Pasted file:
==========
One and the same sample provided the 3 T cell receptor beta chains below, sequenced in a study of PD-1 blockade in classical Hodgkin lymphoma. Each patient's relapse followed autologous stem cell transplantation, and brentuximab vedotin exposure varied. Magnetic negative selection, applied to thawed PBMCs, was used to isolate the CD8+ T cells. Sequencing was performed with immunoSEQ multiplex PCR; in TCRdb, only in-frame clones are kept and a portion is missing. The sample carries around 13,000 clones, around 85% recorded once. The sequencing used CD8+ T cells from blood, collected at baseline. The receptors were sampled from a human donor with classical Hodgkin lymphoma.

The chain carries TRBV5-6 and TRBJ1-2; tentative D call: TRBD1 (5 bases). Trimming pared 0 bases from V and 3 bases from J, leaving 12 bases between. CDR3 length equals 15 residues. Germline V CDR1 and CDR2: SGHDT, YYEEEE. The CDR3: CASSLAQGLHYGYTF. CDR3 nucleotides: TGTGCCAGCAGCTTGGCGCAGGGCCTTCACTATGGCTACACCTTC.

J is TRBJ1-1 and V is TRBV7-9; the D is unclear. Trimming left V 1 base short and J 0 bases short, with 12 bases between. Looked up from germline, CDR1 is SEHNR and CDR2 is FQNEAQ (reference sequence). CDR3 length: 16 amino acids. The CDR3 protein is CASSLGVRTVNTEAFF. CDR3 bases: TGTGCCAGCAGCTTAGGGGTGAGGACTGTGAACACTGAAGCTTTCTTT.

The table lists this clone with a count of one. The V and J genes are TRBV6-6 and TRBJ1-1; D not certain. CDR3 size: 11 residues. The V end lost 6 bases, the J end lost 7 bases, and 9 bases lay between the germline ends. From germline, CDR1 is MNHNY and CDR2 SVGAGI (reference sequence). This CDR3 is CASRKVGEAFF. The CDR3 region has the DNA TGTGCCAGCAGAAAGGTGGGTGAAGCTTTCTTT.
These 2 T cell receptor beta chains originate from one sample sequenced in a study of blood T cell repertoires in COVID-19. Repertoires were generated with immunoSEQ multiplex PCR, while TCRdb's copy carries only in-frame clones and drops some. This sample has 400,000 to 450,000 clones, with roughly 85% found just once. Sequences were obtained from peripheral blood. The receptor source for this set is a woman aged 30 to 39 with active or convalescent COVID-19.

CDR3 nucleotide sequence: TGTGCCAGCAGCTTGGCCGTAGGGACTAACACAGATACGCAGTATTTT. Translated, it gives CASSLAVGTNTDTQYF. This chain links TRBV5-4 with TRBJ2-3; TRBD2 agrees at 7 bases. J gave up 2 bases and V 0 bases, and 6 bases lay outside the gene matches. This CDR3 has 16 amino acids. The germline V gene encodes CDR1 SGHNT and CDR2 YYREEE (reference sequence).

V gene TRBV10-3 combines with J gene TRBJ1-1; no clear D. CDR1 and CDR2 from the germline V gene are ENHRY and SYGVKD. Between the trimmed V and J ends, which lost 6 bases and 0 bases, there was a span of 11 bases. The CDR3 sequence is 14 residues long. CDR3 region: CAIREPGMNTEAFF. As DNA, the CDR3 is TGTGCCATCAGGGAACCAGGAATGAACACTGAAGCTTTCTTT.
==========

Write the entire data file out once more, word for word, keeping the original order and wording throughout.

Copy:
One and the same sample provided the 3 T cell receptor beta chains below, sequenced in a study of PD-1 blockade in classical Hodgkin lymphoma. Each patient's relapse followed autologous stem cell transplantation, and brentuximab vedotin exposure varied. Magnetic negative selection, applied to thawed PBMCs, was used to isolate the CD8+ T cells. Sequencing was performed with immunoSEQ multiplex PCR; in TCRdb, only in-frame clones are kept and a portion is missing. The sample carries around 13,000 clones, around 85% recorded once. The sequencing used CD8+ T cells from blood, collected at baseline. The receptors were sampled from a human donor with classical Hodgkin lymphoma.

The chain carries TRBV5-6 and TRBJ1-2; tentative D call: TRBD1 (5 bases). Trimming pared 0 bases from V and 3 bases from J, leaving 12 bases between. CDR3 length equals 15 residues. Germline V CDR1 and CDR2: SGHDT, YYEEEE. The CDR3: CASSLAQGLHYGYTF. CDR3 nucleotides: TGTGCCAGCAGCTTGGCGCAGGGCCTTCACTATGGCTACACCTTC.

J is TRBJ1-1 and V is TRBV7-9; the D is unclear. Trimming left V 1 base short and J 0 bases short, with 12 bases between. Looked up from germline, CDR1 is SEHNR and CDR2 is FQNEAQ (reference sequence). CDR3 length: 16 amino acids. The CDR3 protein is CASSLGVRTVNTEAFF. CDR3 bases: TGTGCCAGCAGCTTAGGGGTGAGGACTGTGAACACTGAAGCTTTCTTT.

The table lists this clone with a count of one. The V and J genes are TRBV6-6 and TRBJ1-1; D not certain. CDR3 size: 11 residues. The V end lost 6 bases, the J end lost 7 bases, and 9 bases lay between the germline ends. From germline, CDR1 is MNHNY and CDR2 SVGAGI (reference sequence). This CDR3 is CASRKVGEAFF. The CDR3 region has the DNA TGTGCCAGCAGAAAGGTGGGTGAAGCTTTCTTT.
These 2 T cell receptor beta chains originate from one sample sequenced in a study of blood T cell repertoires in COVID-19. Repertoires were generated with immunoSEQ multiplex PCR, while TCRdb's copy carries only in-frame clones and drops some. This sample has 400,000 to 450,000 clones, with roughly 85% found just once. Sequences were obtained from peripheral blood. The receptor source for this set is a woman aged 30 to 39 with active or convalescent COVID-19.

CDR3 nucleotide sequence: TGTGCCAGCAGCTTGGCCGTAGGGACTAACACAGATACGCAGTATTTT. Translated, it gives CASSLAVGTNTDTQYF. This chain links TRBV5-4 with TRBJ2-3; TRBD2 agrees at 7 bases. J gave up 2 bases and V 0 bases, and 6 bases lay outside the gene matches. This CDR3 has 16 amino acids. The germline V gene encodes CDR1 SGHNT and CDR2 YYREEE (reference sequence).

V gene TRBV10-3 combines with J gene TRBJ1-1; no clear D. CDR1 and CDR2 from the germline V gene are ENHRY and SYGVKD. Between the trimmed V and J ends, which lost 6 bases and 0 bases, there was a span of 11 bases. The CDR3 sequence is 14 residues long. CDR3 region: CAIREPGMNTEAFF. As DNA, the CDR3 is TGTGCCATCAGGGAACCAGGAATGAACACTGAAGCTTTCTTT.